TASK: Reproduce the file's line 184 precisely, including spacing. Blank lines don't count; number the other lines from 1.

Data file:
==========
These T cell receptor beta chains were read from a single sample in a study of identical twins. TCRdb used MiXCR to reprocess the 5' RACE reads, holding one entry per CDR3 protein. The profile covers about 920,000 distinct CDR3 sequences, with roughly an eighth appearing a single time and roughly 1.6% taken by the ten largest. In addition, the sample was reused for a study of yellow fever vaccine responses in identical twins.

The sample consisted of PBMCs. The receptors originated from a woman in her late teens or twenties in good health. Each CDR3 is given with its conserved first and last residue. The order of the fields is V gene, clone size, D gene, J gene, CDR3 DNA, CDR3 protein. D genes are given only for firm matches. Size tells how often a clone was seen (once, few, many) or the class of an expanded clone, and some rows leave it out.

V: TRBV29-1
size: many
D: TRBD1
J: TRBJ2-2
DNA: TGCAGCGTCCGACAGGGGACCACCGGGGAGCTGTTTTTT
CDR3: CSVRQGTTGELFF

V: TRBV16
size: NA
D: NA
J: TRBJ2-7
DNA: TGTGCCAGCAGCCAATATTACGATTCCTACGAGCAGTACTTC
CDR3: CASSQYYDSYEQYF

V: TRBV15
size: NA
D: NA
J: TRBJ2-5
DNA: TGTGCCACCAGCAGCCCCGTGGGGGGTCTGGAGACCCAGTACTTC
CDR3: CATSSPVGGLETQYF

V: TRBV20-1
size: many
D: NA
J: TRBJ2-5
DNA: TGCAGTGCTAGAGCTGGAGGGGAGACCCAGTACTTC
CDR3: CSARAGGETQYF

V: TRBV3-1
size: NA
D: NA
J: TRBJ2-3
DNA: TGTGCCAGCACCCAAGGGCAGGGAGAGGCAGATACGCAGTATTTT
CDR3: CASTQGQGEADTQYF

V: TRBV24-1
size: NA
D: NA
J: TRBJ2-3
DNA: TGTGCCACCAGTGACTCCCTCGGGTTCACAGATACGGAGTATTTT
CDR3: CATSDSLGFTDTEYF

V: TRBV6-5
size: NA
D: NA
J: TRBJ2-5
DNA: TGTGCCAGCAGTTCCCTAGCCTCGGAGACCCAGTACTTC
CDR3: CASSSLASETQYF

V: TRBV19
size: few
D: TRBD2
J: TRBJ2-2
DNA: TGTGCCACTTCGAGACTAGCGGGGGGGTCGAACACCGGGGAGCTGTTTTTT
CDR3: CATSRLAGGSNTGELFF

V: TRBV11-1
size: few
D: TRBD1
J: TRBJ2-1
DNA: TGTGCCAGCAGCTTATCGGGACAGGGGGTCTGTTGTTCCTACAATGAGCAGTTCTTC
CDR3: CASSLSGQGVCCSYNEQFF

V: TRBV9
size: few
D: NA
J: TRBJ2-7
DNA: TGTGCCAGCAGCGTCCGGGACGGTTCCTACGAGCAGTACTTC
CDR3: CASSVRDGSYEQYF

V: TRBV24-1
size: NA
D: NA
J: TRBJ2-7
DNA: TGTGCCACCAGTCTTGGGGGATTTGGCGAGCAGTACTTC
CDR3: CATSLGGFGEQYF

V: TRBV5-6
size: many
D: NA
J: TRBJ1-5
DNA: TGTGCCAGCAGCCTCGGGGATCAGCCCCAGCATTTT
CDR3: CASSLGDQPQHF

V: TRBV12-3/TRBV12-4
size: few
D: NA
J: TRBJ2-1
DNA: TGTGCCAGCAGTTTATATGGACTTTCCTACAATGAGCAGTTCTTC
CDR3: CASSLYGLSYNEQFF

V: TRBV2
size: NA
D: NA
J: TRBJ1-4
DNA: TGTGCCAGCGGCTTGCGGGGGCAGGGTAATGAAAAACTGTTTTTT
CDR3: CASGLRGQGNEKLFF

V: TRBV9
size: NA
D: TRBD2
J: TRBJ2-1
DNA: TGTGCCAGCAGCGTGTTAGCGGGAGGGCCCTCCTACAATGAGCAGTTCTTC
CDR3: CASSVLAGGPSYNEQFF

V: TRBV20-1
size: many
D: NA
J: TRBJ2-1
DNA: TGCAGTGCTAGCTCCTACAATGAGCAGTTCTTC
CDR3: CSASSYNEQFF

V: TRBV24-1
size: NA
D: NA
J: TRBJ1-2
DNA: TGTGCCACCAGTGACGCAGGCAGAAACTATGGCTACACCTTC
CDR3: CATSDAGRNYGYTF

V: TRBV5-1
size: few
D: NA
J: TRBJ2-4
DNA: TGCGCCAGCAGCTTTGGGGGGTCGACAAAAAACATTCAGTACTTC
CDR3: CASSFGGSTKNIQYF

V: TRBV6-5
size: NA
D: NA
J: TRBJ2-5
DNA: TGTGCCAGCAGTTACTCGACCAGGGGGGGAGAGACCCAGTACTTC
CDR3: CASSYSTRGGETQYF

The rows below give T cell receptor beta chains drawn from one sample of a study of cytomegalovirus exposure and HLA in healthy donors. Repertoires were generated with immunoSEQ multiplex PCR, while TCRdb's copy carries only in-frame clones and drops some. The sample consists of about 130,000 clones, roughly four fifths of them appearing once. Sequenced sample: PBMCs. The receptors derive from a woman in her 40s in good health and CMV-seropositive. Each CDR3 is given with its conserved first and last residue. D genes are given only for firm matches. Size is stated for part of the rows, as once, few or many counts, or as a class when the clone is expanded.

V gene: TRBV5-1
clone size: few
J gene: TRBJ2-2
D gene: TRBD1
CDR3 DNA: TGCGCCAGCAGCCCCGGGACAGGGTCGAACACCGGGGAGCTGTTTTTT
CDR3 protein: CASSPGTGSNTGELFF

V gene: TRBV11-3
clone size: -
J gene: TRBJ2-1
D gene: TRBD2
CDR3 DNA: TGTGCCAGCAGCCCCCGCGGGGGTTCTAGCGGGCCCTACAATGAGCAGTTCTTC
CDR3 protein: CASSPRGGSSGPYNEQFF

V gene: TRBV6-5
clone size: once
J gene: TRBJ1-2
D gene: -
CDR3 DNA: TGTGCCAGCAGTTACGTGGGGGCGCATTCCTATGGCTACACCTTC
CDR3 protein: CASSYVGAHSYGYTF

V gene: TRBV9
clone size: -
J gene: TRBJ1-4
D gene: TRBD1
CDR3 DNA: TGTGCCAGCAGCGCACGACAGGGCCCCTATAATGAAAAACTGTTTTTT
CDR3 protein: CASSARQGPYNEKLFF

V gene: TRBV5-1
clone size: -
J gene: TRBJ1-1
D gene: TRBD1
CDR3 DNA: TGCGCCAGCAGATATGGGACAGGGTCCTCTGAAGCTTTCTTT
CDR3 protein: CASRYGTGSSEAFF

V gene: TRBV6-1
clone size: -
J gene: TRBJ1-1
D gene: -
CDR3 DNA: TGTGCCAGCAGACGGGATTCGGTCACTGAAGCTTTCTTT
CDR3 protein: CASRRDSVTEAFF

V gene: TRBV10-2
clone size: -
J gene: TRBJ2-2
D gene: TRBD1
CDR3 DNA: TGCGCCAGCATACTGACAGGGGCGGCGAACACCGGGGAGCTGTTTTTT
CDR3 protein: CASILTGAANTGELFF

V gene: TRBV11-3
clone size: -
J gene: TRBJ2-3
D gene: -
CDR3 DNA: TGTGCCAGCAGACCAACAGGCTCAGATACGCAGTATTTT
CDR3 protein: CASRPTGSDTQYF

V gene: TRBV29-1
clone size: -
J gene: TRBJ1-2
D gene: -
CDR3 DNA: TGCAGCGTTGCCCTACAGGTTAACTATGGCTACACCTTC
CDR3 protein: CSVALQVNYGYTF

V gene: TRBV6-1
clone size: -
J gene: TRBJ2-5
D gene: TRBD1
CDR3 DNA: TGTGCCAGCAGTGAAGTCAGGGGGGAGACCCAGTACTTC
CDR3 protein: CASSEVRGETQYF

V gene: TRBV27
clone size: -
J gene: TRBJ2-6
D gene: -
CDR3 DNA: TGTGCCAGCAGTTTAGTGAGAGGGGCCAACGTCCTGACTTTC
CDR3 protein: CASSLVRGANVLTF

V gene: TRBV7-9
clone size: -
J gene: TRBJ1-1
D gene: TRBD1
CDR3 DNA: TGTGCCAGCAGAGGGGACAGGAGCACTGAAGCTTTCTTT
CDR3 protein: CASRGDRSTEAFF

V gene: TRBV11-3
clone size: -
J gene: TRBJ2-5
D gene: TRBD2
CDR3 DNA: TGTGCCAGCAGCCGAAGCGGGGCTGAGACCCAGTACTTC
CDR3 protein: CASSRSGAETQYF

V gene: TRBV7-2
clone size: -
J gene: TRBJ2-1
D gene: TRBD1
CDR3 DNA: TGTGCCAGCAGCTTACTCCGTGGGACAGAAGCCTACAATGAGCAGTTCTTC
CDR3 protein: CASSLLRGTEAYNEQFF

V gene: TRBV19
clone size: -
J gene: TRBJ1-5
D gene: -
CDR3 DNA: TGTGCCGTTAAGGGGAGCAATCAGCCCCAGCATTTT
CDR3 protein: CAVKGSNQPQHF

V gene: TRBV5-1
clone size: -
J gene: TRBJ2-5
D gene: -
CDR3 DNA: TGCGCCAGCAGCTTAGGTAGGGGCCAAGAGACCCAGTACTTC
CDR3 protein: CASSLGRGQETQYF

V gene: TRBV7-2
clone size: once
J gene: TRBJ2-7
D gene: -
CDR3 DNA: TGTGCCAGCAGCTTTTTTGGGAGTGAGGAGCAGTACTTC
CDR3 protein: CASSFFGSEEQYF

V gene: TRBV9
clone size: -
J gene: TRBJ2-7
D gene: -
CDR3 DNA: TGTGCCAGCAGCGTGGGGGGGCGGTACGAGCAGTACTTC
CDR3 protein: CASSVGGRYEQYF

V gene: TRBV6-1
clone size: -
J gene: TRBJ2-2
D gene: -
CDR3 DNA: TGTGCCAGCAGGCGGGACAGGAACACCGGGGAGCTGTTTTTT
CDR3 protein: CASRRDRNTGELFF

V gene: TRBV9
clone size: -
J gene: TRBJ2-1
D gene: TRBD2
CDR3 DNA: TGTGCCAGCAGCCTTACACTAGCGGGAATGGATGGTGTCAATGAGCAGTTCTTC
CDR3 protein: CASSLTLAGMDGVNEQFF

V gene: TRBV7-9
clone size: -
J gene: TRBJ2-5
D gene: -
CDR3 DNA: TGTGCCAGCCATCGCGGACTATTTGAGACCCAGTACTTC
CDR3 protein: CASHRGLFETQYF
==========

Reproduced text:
V gene: TRBV7-9